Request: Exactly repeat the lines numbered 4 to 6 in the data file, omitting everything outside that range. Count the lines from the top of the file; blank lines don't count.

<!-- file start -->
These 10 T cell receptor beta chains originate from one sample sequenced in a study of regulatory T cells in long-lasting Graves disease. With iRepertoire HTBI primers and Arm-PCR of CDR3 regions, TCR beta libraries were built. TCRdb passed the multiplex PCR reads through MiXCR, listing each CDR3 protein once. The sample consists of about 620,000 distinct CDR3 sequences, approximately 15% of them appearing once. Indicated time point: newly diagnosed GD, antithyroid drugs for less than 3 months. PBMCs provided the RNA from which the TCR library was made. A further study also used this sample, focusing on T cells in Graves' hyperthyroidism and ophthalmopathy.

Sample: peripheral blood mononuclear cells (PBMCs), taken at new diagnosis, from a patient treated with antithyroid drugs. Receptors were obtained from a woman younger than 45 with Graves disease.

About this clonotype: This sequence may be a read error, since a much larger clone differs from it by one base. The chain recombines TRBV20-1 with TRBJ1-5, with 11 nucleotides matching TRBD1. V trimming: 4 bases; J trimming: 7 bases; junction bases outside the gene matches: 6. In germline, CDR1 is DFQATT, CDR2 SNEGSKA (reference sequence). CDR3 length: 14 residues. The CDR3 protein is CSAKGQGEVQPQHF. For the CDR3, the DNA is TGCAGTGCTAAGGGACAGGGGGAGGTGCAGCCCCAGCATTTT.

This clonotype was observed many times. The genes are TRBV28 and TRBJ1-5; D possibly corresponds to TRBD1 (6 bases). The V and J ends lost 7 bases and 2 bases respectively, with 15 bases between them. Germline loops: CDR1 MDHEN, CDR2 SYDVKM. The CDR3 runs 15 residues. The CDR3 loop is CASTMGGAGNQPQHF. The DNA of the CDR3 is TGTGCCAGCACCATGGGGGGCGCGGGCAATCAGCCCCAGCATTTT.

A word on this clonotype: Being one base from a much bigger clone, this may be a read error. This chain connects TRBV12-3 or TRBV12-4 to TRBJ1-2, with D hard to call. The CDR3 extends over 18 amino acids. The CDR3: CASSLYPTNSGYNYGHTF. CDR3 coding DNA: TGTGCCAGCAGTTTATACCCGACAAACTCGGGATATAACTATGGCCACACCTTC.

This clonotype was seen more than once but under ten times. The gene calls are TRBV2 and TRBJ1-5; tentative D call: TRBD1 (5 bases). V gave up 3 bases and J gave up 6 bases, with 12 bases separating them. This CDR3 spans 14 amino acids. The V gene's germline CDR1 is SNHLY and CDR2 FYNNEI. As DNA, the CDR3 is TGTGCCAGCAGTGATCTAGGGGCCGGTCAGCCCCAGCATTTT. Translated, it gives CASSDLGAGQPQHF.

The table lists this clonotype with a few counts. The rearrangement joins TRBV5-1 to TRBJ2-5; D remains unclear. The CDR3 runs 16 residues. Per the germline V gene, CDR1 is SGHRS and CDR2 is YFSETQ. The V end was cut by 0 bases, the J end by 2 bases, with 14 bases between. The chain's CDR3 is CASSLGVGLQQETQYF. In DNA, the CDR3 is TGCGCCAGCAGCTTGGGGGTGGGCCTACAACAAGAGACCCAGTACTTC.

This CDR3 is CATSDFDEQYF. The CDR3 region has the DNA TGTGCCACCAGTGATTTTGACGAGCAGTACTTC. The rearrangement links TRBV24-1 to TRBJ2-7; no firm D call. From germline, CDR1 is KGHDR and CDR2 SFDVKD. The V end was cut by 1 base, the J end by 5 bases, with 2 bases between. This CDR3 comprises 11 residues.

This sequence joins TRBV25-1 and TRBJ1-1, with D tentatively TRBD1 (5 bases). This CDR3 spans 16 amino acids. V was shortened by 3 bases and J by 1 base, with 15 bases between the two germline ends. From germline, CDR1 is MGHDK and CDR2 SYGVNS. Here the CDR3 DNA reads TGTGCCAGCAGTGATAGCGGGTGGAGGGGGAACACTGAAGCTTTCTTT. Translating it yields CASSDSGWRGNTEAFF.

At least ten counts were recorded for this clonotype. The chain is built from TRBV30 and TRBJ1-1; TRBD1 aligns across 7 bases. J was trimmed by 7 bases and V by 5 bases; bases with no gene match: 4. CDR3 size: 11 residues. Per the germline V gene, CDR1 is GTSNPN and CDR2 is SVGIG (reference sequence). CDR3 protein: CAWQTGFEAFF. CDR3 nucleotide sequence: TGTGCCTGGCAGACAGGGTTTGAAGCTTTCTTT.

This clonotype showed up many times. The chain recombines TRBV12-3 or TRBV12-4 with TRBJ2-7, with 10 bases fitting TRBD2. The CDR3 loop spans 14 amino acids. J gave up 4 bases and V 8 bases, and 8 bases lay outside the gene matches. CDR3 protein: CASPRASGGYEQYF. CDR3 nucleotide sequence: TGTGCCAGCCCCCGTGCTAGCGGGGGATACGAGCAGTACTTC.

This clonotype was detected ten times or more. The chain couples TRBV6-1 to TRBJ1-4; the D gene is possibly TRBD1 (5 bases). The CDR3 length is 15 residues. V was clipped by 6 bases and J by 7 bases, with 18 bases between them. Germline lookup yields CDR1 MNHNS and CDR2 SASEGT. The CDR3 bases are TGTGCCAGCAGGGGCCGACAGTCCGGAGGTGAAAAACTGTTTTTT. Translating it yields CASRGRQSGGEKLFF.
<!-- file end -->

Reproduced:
This clonotype was observed many times. The genes are TRBV28 and TRBJ1-5; D possibly corresponds to TRBD1 (6 bases). The V and J ends lost 7 bases and 2 bases respectively, with 15 bases between them. Germline loops: CDR1 MDHEN, CDR2 SYDVKM. The CDR3 runs 15 residues. The CDR3 loop is CASTMGGAGNQPQHF. The DNA of the CDR3 is TGTGCCAGCACCATGGGGGGCGCGGGCAATCAGCCCCAGCATTTT.

A word on this clonotype: Being one base from a much bigger clone, this may be a read error. This chain connects TRBV12-3 or TRBV12-4 to TRBJ1-2, with D hard to call. The CDR3 extends over 18 amino acids. The CDR3: CASSLYPTNSGYNYGHTF. CDR3 coding DNA: TGTGCCAGCAGTTTATACCCGACAAACTCGGGATATAACTATGGCCACACCTTC.

This clonotype was seen more than once but under ten times. The gene calls are TRBV2 and TRBJ1-5; tentative D call: TRBD1 (5 bases). V gave up 3 bases and J gave up 6 bases, with 12 bases separating them. This CDR3 spans 14 amino acids. The V gene's germline CDR1 is SNHLY and CDR2 FYNNEI. As DNA, the CDR3 is TGTGCCAGCAGTGATCTAGGGGCCGGTCAGCCCCAGCATTTT. Translated, it gives CASSDLGAGQPQHF.